It goes without saying that the COVID-19 pandemic has been challenging on multiple fronts, and is affecting the mental health of a lot of us. For many, spring and early summer (with continuing vaccine rollouts and decreasing case counts), initiated a temporary respite. For a while, it seemed that pandemic-related anxiety had finally started to subside. Lately, the delta variant, seemingly constant changes in CDC guidelines, new waves of transmission and the overall duration of the pandemic, is, once again, raising anxiety and angst.
As human beings, we tend to crave control and routine. There is nothing wrong with this and most therapists would say that this is healthy. The challenge, of late, has been that the pandemic has caused us to lose some of our sense of control. And when we feel like we lose control of our lives, it can cause stress and anxiety. Most of us are facing increased stressors, at least on some level. But, for those of us who have already been operating in stressful environments or have been dealing with anxiety and depression, the pandemic is exacerbating these feelings.
Another unique challenge posed by the pandemic is that many of us have learned to cope with anxiety and stress by seeking comfort by being around others, getting out of the house, visiting friends, staying busy, etc. The pandemic does not always allow us to be physically around others as much. All of the activities mentioned are still possible, but we have to be a bit creative. As a therapist, I often get asked for tips to maintain strong and positive mental health.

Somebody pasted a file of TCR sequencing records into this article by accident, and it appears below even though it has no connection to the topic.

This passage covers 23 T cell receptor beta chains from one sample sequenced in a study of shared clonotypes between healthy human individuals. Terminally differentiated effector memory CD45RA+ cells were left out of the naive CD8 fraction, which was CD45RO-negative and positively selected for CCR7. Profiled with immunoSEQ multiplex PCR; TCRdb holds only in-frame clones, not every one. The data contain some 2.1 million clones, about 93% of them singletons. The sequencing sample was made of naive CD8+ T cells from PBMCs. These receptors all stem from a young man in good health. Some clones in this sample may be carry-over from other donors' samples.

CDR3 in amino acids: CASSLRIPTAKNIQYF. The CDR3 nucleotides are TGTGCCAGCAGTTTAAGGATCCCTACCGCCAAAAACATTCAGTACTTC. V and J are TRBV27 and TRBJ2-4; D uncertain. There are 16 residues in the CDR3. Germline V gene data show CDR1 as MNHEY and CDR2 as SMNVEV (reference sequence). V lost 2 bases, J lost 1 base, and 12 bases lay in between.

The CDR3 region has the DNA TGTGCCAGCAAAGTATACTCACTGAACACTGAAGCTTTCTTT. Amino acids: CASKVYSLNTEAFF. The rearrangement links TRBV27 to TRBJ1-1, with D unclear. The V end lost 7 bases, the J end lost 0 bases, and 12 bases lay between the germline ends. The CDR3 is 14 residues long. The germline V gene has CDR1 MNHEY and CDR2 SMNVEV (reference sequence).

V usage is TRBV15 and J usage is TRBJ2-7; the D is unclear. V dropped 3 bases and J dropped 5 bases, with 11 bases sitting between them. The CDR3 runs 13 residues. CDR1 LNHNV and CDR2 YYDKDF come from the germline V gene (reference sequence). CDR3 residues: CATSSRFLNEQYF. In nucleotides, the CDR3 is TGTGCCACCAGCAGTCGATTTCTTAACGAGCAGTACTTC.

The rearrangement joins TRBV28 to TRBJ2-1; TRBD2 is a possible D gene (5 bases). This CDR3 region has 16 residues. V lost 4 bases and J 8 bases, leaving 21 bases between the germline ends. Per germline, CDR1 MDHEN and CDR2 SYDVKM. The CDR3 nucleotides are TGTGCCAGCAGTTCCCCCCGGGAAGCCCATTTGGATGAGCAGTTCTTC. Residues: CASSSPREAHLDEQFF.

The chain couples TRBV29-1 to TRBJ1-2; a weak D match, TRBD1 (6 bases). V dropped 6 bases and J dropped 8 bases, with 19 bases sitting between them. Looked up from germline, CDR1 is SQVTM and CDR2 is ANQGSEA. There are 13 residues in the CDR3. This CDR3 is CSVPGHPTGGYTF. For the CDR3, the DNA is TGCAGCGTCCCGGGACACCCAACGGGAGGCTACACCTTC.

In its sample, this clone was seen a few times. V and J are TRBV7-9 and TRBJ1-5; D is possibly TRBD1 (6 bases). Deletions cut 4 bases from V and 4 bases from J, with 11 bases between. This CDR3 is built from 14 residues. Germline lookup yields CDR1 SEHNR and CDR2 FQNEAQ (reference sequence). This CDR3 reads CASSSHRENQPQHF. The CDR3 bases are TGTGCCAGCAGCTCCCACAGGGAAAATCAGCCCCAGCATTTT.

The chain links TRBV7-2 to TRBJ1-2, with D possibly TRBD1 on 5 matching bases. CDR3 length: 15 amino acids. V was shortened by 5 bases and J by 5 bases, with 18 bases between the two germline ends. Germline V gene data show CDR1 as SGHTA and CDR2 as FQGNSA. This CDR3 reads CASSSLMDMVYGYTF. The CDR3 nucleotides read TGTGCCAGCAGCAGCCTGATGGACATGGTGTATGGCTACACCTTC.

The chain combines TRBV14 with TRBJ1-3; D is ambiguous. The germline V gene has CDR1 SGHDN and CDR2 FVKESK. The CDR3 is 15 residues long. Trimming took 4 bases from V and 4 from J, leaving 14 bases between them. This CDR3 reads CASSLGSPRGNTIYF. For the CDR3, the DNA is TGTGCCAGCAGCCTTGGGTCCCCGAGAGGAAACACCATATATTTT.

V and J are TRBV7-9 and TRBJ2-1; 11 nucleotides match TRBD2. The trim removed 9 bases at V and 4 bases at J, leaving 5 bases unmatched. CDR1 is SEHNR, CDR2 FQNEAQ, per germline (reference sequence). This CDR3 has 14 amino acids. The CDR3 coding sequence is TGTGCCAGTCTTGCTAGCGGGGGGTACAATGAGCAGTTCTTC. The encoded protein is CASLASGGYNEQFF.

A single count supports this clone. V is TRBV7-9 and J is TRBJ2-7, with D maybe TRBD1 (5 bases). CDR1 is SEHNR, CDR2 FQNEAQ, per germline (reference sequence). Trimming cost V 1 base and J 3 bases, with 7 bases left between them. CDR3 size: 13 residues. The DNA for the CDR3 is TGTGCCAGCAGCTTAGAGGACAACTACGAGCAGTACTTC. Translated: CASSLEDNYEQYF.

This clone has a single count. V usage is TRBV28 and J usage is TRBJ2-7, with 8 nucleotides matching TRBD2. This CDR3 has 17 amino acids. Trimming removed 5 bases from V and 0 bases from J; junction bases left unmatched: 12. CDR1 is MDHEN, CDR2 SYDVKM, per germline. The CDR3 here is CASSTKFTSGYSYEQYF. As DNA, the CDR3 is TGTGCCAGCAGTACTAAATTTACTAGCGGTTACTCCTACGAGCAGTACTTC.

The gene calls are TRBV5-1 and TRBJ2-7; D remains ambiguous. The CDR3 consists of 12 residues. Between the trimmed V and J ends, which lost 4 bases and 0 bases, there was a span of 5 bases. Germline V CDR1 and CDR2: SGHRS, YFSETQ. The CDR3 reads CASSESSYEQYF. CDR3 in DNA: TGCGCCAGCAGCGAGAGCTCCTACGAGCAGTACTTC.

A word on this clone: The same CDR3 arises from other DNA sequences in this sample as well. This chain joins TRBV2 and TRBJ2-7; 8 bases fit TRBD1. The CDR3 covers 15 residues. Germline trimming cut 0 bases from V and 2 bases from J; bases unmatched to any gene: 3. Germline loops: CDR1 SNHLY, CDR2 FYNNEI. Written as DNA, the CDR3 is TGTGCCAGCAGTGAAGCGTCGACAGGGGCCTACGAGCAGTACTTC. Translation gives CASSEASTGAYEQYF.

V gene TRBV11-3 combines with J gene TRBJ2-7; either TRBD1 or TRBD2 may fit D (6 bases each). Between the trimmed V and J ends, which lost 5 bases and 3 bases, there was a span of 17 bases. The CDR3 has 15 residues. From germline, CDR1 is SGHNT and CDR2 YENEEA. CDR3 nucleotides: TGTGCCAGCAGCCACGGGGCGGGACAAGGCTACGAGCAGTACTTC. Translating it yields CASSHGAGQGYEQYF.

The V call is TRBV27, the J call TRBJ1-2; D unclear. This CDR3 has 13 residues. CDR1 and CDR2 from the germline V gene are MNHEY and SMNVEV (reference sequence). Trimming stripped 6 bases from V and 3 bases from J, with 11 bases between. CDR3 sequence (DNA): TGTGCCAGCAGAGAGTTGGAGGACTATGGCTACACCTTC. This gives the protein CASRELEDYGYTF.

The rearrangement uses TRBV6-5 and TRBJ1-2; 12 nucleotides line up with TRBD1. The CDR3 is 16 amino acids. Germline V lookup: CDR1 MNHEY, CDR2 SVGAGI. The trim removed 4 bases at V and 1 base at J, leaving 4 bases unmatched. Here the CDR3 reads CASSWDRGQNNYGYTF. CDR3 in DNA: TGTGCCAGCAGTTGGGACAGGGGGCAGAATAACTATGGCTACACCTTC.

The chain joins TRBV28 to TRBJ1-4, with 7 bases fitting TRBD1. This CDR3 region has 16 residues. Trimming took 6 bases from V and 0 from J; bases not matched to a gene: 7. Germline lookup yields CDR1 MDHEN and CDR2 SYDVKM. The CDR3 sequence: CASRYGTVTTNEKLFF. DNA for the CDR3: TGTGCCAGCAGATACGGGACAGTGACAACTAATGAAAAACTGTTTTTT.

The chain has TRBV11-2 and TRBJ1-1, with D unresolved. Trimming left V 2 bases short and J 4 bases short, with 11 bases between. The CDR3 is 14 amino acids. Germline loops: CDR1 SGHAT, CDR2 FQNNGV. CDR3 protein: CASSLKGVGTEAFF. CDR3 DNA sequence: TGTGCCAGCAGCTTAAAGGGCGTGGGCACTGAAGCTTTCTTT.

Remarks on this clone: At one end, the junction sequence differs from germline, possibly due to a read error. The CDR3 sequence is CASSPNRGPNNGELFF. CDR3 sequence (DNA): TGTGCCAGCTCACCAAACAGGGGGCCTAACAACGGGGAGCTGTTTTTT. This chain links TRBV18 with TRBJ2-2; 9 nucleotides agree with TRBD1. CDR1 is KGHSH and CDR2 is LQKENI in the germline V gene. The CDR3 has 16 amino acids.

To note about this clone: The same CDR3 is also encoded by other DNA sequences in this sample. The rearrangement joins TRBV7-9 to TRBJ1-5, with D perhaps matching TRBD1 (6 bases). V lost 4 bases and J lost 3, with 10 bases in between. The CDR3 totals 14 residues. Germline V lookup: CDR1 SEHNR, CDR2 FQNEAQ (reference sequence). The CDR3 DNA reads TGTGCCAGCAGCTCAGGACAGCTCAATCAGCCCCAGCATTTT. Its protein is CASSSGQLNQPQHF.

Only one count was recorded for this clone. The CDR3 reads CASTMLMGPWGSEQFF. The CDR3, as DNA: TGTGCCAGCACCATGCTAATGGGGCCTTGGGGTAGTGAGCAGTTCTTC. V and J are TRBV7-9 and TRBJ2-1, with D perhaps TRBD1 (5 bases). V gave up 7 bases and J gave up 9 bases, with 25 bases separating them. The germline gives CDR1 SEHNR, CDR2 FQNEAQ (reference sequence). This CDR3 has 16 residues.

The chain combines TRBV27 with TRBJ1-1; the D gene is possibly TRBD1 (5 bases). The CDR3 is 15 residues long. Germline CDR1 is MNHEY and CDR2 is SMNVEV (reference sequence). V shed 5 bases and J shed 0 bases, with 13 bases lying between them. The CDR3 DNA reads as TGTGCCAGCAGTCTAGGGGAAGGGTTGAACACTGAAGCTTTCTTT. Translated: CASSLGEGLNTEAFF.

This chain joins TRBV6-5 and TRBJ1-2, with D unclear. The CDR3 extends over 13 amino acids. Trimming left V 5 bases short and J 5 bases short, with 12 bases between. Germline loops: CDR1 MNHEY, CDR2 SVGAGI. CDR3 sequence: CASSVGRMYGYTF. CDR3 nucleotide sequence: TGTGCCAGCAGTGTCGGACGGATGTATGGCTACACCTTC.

Even with talk of the delta variant and possible uptick in cases next flu season, it is important to remember that this pandemic won’t last forever. As your world and routine begin to open up, my advice to you is to take it slow. Give yourself the time to adjust (or re-adjust) to the new normal, whatever that may be. Try to keep balance. Don’t feel like you have to take on everything at once and switch completely back to your exact life and schedule from March of 2020. Try to continue some of the positive habits that you’ve developed during the pandemic.
*The Women’s Center is not compensated by nor is it promoting any of these applications or resources.